As part of Galerie Thaddaeus Ropac’s inaugural programme for their new London Gallery, Gilbert & George: Drinking Pieces & Video Sculpture 1972-73 is installed in the spacious ground floor gallery at Ely House, providing a unique and timely opportunity to review the importance and resonance of Gilbert & George’s early art.
After selling their first work of art in 1970, Gilbert & George celebrated by getting drunk at Balls Brothers Wine Bar in Bethnal Green, London, and recorded their experience in a series of black and white pictures. In this series, referred to as Drinking Pieces, the distorted and blurred images evoke a feeling of inebriation. As Gilbert & George states: ‘Artist’s would get smashed at night, but in the morning they would go to their studio and make a perfect minimal sculpture. They were alcoholics but their art was dead sober. We did the Drinking Sculptures as a reflection of life’. This highly original approach epitomises how Gilbert & George expand the notion of object-making to encompass the variety of their living experience. With titles that reflect their moods, such as Swaying, Falling, Toy Wine and The Glass, the fragmented scenes are installed directly onto the wall in groupings and patterns, a precursor to the distinctive e grid-format that has since become their recognisable style.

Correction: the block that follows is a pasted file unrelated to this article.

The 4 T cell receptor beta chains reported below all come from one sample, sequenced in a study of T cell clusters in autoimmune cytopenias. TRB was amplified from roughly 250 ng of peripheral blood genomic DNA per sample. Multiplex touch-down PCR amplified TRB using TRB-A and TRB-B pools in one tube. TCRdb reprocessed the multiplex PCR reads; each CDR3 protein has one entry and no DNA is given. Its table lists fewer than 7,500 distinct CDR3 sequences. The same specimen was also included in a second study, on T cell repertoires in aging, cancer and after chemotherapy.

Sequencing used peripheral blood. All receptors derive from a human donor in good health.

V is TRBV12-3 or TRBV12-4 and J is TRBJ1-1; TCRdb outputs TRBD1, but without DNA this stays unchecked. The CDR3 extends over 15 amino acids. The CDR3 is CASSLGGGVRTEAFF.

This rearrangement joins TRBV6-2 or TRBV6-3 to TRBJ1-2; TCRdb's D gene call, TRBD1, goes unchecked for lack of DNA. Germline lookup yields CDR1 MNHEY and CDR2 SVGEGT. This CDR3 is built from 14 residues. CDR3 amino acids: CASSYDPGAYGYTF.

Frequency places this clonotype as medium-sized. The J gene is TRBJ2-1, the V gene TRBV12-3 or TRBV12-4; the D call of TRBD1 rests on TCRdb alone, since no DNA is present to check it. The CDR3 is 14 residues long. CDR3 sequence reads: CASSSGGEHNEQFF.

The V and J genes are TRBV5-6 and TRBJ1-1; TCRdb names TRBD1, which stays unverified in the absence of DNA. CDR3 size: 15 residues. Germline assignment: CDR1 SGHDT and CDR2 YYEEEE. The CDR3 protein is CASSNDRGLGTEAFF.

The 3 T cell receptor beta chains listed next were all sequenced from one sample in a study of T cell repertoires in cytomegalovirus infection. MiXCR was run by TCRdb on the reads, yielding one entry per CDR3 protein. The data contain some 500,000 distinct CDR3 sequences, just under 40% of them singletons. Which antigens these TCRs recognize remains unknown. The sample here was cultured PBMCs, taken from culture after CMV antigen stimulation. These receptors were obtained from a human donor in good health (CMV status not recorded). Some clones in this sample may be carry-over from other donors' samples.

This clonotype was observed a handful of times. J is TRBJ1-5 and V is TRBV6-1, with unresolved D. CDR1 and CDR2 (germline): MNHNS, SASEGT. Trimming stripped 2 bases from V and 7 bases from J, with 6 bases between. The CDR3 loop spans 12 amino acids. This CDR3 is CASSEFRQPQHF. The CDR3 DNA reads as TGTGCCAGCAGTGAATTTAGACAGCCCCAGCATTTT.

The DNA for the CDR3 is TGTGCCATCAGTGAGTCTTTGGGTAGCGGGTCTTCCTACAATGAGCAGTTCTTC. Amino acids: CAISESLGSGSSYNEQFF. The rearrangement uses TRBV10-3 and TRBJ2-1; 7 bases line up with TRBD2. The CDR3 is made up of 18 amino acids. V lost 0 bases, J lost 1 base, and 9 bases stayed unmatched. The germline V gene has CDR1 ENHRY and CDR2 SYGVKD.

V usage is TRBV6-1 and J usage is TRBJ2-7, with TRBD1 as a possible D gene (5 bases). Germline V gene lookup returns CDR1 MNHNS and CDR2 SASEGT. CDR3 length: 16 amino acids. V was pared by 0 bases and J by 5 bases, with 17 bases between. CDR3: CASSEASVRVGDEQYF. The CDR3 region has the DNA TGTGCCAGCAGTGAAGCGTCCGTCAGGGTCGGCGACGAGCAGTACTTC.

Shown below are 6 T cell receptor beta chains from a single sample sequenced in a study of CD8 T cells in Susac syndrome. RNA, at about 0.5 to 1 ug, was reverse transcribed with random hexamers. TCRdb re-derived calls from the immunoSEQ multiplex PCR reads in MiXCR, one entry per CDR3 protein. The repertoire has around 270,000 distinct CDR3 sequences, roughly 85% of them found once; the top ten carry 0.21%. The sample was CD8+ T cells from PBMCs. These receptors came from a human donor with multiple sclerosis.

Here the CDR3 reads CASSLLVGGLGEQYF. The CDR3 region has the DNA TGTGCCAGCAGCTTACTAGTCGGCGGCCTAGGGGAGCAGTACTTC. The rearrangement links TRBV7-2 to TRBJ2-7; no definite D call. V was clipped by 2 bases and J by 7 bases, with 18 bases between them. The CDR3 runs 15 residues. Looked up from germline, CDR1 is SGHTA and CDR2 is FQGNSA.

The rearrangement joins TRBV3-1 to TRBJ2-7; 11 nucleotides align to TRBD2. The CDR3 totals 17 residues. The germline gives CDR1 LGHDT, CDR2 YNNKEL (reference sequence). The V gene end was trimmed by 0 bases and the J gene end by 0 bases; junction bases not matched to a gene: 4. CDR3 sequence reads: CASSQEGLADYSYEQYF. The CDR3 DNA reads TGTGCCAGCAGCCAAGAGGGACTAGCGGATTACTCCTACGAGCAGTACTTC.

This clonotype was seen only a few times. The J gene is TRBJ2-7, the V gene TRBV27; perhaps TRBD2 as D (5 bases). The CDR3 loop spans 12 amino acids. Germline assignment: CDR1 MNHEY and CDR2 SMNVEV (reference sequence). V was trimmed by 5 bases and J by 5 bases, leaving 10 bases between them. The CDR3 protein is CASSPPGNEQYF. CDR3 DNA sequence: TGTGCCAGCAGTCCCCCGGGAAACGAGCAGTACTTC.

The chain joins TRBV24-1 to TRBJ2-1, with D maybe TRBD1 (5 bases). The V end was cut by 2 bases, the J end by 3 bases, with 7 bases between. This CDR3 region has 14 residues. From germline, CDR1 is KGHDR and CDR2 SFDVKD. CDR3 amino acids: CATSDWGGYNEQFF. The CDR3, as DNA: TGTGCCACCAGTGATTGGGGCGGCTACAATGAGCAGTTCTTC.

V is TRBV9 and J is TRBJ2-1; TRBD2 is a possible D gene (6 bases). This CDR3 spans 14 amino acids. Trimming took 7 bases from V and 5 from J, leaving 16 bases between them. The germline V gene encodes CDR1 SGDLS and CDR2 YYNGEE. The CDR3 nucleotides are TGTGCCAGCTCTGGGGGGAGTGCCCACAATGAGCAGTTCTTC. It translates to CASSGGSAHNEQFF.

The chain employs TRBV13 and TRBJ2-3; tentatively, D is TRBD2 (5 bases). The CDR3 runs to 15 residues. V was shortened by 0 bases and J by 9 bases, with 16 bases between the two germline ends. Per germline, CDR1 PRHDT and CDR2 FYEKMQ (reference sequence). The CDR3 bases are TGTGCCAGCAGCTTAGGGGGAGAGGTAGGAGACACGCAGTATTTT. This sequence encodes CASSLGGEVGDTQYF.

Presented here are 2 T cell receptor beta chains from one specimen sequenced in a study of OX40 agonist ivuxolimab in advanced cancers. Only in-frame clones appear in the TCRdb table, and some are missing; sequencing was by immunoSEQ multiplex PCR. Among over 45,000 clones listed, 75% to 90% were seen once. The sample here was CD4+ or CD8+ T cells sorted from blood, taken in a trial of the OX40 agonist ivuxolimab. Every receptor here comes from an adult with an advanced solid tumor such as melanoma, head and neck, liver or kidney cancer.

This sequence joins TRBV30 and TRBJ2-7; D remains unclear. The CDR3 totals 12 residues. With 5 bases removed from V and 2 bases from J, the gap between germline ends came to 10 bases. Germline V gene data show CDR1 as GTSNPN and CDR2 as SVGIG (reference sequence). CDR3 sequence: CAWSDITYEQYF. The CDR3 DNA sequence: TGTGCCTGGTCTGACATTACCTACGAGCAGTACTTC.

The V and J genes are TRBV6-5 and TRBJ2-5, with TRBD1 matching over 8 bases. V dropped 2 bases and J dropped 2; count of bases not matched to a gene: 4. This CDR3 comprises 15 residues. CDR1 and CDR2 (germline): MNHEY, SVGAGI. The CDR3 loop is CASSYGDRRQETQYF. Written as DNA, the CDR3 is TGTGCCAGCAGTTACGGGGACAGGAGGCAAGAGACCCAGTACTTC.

First presented in four separate exhibitions in Europe and in the United States between 1972 and 1973, the Drinking Pieces have a distinctly English air of melancholy, reflecting and rejecting much ofthe social and political turmoil that was unfolding in Britain at that time: growing unemployment, general strikes, ‘black-outs’ and intense sectarian violence in Northern Ireland. Breaking away from Minimal Art’s deliberate lack of expressive content and rigid sense of form the Drinking Pieces are a testament to Gilbert & George’s highly original art making that makes them amongst the most influential artists of our time.
The three Video Sculptures included in this exhibition (A Portrait of the Artists as Young Men, In the Bush, and Gordon’s Makes Us Drunk) show the artists smoking, walking, and drinking to the sound of thunder, birdsong, Edward Elgar’s orchestral piece Pomp and Circumstance and Edvard Grieg’s idyllic Morning.
Also showing at the gallery:
|Duration||28 April 2017 - 29 July 2017|
|Times||Monday to Saturday: 10am - 6pm|
|Venue||Galerie Thaddaeus Ropac|
|Address||Ely House, 37 Dover Street, London, W1S 4NJ|
|Contact||4402038138400 / email@example.com / www.ropac.net|